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In the beginning: two traces

Greer Garson, How He Lied to Her Husband, 1938

Greer Garson, How He Lied to Her Husband, 1938

Last night at BFI Southbank Simon Vaughan, archivist of the Alexandra Palace Television Society (APTS), presented a fascinating programme of film material related to the earliest years of television. There are no official recordings of any broadcasts before 1947, and the practice of ‘tele-recording’ (filming the electronic image from a monitor) was not widely used until the early 1950s. (‘It Is Midnight, Dr Schweitzer’ (1953) is the first tele-recorded drama to survive.) But there are a small number of the BBC’s own documentaries and demonstration films (including Television is Here Again (1946)), and there are also some fragments of film shot at Alexandra Palace by BBC employees.

Desmond Campbell was a lighting engineer with the television service at Alexandra Palace (his thirty year career with the BBC began in 1932) and he used 16mm film as well as photography to record aspects of the productions on which he worked. APTS is the guardian of the rich Campbell archive, elements of which have been posted to on APTS’s YouTube channel. Amongst vivid and evocative footage of such delights as a 1937 fire-walking demonstration and a display of an anti-aircraft battery in 1938, both staged in the grounds of Alexandra Palace, there is a brief fragment that documents one of the notable pre-war stage plays for television.

How He Lied to Her Husband was the first of his plays that George Bernard Shaw allowed to shown on television. The half-hour drama was first transmitted in the afternoon on Thursday 8 July 1937 and was then repeated later that evening. Shaw himself attended the live broadcast. The Campbell footage comprises just three brief colour shots with no sound. The first shows the drama’s star Greer Garson, who would go on to a successful career in Hollywood. This is followed by a long-shot of the set together with some of paraphrenalia of the studio, and then finally there is a mid-shot of the presenter Elizabeth Cowell, which may or may not be related to the drama.

According to the Daily Telegraph, Shaw made some impromptu remarks to the audience after the broadcast:

You might not suppose it from my veteran appearance, but the truth is that I am the author of that ridiculous little play you have just heard. This is a very special occasion because, as a writer of plays, I never come before the curtain and accept a call. But, you see, on this occasion you have not called me. You are not like the unfortunate people in the theatre who, no matter how much they may be bored, cannot get up and go away. You who are still listening show that you are interested by that very fact. I myself very nearly went to sleep during the play. (9 July 1937, quoted in L. W. Conolly, Bernard Shaw and the BBC, University of Toronto Press, 2009, p. 92)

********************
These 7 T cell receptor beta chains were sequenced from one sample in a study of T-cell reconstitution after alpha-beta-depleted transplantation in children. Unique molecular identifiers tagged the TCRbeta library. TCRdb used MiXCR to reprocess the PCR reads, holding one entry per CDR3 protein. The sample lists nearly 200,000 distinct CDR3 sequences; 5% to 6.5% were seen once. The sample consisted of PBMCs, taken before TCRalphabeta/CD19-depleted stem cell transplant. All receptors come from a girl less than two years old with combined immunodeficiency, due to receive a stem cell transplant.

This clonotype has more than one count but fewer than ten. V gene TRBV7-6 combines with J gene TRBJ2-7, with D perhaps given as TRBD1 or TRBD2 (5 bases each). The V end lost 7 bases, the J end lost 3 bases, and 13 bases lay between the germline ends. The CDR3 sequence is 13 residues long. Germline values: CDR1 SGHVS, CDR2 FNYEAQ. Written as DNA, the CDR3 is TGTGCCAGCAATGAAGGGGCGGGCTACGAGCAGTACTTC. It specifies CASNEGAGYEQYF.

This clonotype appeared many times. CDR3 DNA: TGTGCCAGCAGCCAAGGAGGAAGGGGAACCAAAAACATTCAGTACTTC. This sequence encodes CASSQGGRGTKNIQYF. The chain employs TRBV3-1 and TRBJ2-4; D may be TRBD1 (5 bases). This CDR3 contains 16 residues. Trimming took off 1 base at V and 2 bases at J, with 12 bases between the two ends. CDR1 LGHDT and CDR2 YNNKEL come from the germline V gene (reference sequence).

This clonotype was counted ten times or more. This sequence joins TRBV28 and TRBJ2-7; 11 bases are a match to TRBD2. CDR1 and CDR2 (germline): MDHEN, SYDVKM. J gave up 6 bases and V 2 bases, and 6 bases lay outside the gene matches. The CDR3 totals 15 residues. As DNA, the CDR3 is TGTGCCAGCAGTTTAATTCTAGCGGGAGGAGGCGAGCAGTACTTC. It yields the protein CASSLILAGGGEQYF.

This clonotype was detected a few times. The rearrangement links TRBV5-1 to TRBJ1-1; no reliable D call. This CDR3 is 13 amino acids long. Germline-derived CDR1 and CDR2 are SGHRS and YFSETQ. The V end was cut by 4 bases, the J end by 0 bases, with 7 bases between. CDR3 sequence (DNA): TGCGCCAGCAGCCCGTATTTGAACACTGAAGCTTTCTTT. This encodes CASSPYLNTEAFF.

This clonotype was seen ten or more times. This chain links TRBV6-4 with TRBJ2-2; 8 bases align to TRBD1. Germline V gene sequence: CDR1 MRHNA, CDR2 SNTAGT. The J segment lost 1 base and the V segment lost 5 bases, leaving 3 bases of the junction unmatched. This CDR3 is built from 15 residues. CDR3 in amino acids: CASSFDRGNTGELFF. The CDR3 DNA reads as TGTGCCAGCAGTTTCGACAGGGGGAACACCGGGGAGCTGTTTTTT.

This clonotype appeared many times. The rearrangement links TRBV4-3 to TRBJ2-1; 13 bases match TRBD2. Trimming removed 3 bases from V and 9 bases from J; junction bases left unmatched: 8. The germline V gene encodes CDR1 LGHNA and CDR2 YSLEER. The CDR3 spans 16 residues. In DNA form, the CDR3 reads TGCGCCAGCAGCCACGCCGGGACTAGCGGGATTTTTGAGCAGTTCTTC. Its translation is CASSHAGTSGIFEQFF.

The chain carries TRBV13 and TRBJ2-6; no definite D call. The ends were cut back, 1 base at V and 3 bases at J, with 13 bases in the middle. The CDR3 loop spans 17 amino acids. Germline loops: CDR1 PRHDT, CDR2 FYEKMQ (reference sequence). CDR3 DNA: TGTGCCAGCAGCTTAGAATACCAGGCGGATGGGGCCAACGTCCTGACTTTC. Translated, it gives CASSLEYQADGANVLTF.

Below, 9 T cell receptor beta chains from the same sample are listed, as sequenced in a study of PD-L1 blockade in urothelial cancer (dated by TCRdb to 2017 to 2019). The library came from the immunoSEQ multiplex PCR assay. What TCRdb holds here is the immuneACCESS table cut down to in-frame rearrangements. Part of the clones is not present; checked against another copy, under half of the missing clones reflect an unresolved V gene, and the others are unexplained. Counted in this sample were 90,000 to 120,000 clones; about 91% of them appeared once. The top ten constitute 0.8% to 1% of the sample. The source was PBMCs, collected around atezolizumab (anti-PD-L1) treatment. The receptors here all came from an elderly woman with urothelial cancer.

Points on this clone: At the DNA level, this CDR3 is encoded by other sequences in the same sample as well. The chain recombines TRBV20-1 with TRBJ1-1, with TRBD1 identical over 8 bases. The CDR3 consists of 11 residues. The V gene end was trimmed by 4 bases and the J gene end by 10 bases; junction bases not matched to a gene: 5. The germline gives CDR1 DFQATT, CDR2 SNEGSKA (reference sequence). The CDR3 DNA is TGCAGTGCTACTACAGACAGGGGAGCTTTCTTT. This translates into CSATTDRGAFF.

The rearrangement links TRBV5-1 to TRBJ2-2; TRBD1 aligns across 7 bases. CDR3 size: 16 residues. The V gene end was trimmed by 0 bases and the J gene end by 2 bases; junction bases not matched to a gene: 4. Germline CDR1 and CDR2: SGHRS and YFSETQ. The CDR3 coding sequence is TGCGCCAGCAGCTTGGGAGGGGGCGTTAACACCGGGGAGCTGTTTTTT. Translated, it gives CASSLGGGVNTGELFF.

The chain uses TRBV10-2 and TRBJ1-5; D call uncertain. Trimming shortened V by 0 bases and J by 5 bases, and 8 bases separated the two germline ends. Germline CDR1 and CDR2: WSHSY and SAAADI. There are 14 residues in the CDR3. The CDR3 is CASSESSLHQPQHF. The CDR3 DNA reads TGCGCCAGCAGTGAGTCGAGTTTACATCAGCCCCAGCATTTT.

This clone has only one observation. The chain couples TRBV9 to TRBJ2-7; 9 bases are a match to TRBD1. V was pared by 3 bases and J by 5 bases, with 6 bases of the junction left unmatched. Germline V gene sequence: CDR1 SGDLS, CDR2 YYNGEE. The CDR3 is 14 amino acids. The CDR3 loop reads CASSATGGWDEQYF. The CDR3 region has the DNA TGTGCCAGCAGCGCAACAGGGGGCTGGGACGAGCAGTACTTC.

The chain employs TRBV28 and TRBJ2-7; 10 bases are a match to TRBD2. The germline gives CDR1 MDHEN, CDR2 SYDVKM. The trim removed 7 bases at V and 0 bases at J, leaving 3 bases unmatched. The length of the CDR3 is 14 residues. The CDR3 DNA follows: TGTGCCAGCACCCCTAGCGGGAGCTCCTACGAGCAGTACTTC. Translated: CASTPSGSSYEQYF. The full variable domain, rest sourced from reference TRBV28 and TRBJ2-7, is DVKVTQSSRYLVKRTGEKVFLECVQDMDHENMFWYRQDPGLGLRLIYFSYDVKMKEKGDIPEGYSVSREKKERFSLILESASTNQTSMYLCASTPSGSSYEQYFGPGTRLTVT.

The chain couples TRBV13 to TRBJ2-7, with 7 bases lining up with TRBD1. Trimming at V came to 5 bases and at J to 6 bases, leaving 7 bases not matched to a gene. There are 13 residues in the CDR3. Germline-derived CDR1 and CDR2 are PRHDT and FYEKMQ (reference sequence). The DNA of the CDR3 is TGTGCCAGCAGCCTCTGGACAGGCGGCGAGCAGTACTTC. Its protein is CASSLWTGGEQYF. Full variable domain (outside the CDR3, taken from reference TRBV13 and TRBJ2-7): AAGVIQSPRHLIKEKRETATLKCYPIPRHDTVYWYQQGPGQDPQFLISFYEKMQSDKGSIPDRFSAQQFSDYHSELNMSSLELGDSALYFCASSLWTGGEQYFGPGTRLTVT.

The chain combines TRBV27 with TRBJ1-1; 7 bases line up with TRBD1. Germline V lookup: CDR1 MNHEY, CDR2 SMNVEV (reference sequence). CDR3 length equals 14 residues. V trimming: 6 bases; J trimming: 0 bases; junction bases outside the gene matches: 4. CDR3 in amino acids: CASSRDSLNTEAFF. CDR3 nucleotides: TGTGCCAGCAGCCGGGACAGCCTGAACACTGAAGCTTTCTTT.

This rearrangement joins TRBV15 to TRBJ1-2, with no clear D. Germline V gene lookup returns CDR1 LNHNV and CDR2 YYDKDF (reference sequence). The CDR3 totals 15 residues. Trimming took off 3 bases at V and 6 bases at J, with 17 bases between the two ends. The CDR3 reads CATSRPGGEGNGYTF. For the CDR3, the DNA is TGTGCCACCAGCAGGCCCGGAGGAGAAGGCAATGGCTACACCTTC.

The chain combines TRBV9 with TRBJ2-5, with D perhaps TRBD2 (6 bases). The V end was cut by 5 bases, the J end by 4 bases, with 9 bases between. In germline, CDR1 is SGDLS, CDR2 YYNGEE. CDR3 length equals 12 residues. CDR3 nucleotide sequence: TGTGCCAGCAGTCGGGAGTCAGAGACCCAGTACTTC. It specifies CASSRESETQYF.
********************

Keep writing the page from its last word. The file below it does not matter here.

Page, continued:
The other trace of a pre-war stage play, which also lasts less than a minute and comprises only two shots, was filmed by the BBC cameraman John Bliss on the set of Once in a Lifetime. This Moss Hart and George Kaufman comedy was first given in a ninety-minute production from Alexandra Palace on 6 December 1937. It was shown again on 10 December and then repeated once more on January 29 and 2 February 1938. By Christmas 1938, when it was presented for a fifth time on Boxing Day, the Radio Times could write ‘This may now be termed a television classic’. (‘The Scanner’, ‘Stay home this Christmas’, 25 November 1938, p. 15) The cast included Joan Miller, Elaine Wodson, Guy Glover and Douglas Seale.

On its first outing Once in a Lifetime was recognised at Alexandra Palace as a particularly ambitious production, as the Radio Times diarist ‘The Scanner’ noted:

At the moment the most envied producer at Alexandra Palace is the twenty-three-year old Eric Crozier, the youngest producer in the television service. He has been entrusted with the production of Once in a Lifetime, the comedy that burlesques Hollywood’s film methods. […] [T]he timings that you see for it in the programme columns are not mis-prints – the show really has been allocated ninety minutes. As far as I can remember, no television producer has yet sat on duty in the control room for as long as an hour and a half. […]

The ‘sets’, five different ones, will be prepared and a preliminary rehearsal will be held on Sunday – the first time that such a thing has been found necessary at Alexandra Palace. On Monday, the day of the first performance, there will be the customary morning rehearsal in the studio. Or, rather, studios, for the studio that has been out of operation and dismantled since one system of transmission was adopted [that is, since the Baird system was discontinued from Studio B] will be used to house once scene. This will mean that at this point those taking part in the show will have to rush out of No. 1 studio and race down the corridor to take up their positions in No. 2 studio. (‘Play that lasts ninety minutes’, 3 December 1937, p. 19)

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